When I went thru AF basic in 1979 and LE Tech school we used ear protection. We also used the .22 conversion. I never fired the full .223 until I went to Korea and had to qualify. Big difference between the full .223 and .22

Invisible Swordsman
January 8, 2006, 11:38 AM
1969, Ft. Dix, NJ. There was no general issue of hearing protection for any shooting activities, but you could get ear plugs if you requested them. Most didn't.

motorep
January 8, 2006, 11:49 AM
Hey Motorep! Basic, Lackland AFB, Sept.-Nov. 1966, twelve weeks. I remember because the Vietnam war was heating up they had just reduced it from sixteen weeks, I don't think I could have made it that long. Then I heard it was reduced again to eight, boy what a cakewalk that would have been.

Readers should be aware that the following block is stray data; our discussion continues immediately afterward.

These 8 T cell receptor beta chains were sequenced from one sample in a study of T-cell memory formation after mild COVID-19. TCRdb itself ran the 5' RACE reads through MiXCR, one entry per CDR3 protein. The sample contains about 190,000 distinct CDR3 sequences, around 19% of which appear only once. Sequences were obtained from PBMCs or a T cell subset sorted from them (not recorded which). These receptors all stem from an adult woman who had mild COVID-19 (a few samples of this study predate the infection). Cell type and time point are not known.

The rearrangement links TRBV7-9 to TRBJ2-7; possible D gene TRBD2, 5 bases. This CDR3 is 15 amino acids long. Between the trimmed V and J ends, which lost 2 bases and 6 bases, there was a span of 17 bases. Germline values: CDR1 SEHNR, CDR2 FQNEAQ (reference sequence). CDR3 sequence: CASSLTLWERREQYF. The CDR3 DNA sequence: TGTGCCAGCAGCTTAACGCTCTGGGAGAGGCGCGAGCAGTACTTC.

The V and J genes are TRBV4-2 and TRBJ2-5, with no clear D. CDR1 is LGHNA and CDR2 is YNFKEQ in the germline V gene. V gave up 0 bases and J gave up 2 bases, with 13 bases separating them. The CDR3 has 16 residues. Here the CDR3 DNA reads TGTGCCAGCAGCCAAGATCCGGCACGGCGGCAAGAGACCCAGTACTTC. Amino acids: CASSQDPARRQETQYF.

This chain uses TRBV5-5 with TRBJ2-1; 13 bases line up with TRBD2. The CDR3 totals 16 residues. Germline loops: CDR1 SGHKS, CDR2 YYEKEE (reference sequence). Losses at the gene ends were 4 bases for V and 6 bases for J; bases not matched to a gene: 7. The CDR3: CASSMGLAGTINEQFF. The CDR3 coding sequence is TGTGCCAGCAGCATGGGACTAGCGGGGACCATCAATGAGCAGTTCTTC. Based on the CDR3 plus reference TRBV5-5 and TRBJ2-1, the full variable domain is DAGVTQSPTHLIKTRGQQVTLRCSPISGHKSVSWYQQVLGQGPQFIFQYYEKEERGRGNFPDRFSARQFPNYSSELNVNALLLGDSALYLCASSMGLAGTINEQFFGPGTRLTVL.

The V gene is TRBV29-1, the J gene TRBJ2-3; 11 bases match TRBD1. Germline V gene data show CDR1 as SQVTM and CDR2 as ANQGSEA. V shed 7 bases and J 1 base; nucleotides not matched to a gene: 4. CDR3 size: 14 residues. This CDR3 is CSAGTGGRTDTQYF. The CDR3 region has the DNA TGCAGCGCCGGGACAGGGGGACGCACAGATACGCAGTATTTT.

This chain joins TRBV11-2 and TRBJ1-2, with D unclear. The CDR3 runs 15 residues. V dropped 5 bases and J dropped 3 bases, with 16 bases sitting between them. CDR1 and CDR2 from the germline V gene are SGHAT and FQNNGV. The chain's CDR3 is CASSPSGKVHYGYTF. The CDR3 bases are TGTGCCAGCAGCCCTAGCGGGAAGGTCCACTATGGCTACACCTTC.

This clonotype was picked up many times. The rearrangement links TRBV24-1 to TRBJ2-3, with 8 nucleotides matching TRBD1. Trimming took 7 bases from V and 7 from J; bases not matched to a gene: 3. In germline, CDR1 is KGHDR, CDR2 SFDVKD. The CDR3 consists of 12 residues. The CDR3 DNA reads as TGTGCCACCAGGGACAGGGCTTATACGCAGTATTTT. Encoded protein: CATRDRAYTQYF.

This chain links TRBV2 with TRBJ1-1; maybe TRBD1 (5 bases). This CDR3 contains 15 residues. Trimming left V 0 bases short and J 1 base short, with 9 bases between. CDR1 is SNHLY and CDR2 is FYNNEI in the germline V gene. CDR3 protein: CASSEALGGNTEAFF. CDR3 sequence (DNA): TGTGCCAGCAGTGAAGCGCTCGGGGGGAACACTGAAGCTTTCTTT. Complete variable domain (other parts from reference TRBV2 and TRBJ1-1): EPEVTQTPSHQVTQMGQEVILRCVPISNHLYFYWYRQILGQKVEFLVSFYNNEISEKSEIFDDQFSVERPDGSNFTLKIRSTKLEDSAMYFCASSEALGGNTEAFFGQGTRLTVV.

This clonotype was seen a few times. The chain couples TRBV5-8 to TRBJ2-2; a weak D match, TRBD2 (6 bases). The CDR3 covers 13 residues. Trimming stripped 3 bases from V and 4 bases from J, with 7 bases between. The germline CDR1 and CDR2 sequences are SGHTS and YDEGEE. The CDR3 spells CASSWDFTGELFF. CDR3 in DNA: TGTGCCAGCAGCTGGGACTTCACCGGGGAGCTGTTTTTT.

After that Sheppard AFB, Texas, for mechanics school, fighters, jet engines one and two, another twelve weeks. There we were given ear plugs in a plastic container with a chain hanging from our lapel button holes. I distinctly remember using those and/or ear muffs on the flight line, but never when shooting the M-16.

Did you go to Sheppard too? What was your AFSC? Mine was 43151C. Isn't it amazing that I can still remember that number? I can still remember my serial number AF16883206 like my own birthday. The TI had you so terrified of not remembering it if he asked you that over forty years later I'm STILL afraid I might forget it!

Oh, back to guns: When I was at my permanent duty station in Spain, we were supposed to qualify once a year with the M-16. Typical of the military they screwed up my records and so I was called up every six months, which was fine with me, I had a ball firing that rifle. Especially at the end when you loaded up a thirty round mag, flicked the selector to full auto and emptied it all at once! I haven't had the pleasure of doing that since 1970.